As we all know anesthesia comes in varying degrees. It can be conscious sedation, to monitored anesthesia care where the patient gets very little sedation to deep sedation. It can also be general anesthesia or combination of all of those mentioned with a regional technique.
Regardless of the type of anesthesia what we need to remember is this….anesthesia affects everyone differently. The onset of Propofol has made the outpatient anesthesia experience very pleasant for patients. If used as the sole source of anesthesia the patients wake quickly with little to no side-effects and are alert and oriented when they leave.However, when sedation is given by using a combination of benzodiazepines and narcotics; with or without Propofol, patients may respond differently post-procedure.
Before patients can leave a facility they must meet the discharge criteria determined by that facility. Their vitals are stable, they can drink, go to the bathroom and ambulate without problems. They may feel a little groggy but they know what is going on and appear “normal.” The problem is there is really know way of knowing how the patient really feels. They will tell the nurses they feel fine and they probably do but ask them an hour later and they will not remember talking to the nurses.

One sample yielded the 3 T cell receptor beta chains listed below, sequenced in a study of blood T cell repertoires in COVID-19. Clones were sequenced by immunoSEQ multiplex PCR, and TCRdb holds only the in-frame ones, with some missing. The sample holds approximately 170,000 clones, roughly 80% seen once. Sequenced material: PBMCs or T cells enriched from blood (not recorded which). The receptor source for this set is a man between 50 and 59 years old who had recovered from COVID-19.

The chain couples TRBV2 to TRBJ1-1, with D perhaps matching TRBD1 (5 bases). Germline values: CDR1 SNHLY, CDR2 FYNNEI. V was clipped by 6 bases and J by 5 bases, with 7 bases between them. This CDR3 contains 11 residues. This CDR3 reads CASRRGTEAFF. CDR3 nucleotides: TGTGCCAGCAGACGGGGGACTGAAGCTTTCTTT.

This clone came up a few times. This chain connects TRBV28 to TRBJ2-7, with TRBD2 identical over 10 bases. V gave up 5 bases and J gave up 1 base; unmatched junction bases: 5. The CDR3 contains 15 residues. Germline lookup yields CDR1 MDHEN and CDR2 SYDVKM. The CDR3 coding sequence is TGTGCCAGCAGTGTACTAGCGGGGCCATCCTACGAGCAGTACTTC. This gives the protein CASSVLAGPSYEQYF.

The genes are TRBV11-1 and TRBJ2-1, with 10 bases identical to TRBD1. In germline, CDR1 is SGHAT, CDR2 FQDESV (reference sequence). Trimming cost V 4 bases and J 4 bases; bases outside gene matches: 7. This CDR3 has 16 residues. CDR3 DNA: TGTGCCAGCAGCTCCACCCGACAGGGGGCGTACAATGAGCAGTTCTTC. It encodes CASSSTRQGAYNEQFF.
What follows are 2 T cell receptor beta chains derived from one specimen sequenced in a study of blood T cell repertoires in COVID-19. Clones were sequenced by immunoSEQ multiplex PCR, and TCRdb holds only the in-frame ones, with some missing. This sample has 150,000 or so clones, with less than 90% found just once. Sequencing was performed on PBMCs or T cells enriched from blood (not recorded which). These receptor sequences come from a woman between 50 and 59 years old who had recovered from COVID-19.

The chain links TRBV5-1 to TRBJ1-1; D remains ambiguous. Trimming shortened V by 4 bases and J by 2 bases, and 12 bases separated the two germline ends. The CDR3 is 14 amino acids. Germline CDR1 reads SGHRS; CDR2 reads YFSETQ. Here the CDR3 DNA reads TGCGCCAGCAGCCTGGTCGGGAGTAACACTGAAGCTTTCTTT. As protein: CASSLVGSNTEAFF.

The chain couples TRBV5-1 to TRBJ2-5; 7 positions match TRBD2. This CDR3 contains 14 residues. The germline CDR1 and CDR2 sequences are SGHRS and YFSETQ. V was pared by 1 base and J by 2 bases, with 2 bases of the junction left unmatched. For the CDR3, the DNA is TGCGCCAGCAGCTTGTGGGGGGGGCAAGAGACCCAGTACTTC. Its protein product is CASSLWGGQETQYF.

The medications given in a combination anesthesia will cause amnesia and a lack of inhibition, like an intoxicated type state. The degrees of the state of inhibition may vary but this behavior is something that we as anesthesia clinicians need to be more conscious of. We tell people that they should not drive following sedation or general anesthesia; we tell them they should not make important, life changing decisions. But, do we tell them they should not get on the internet?
In a recent article I found the following incident that occurred:
“Recently, a patient’s husband was upset when his wife returned for a diagnostic test. On further discussion, it was revealed that his concern wasn’t the quality of care, the size of the bill, the amount of the deductible, or the length of the wait, but the fact that his wife had spent a large amount on the Home Shopping Network (“HSN”) during the afternoon following her last procedures and sedation.”
After reading this I realized that we owe it to our patients to ensure that they truly understand the affects that anesthesia may have on them and advise them accordingly. In our high tech world we should stop and consider that people may get on line and shop
or even text people and say things they may not normally say. This could cause devastating consequences that ultimately we as clinicians could be responsible for.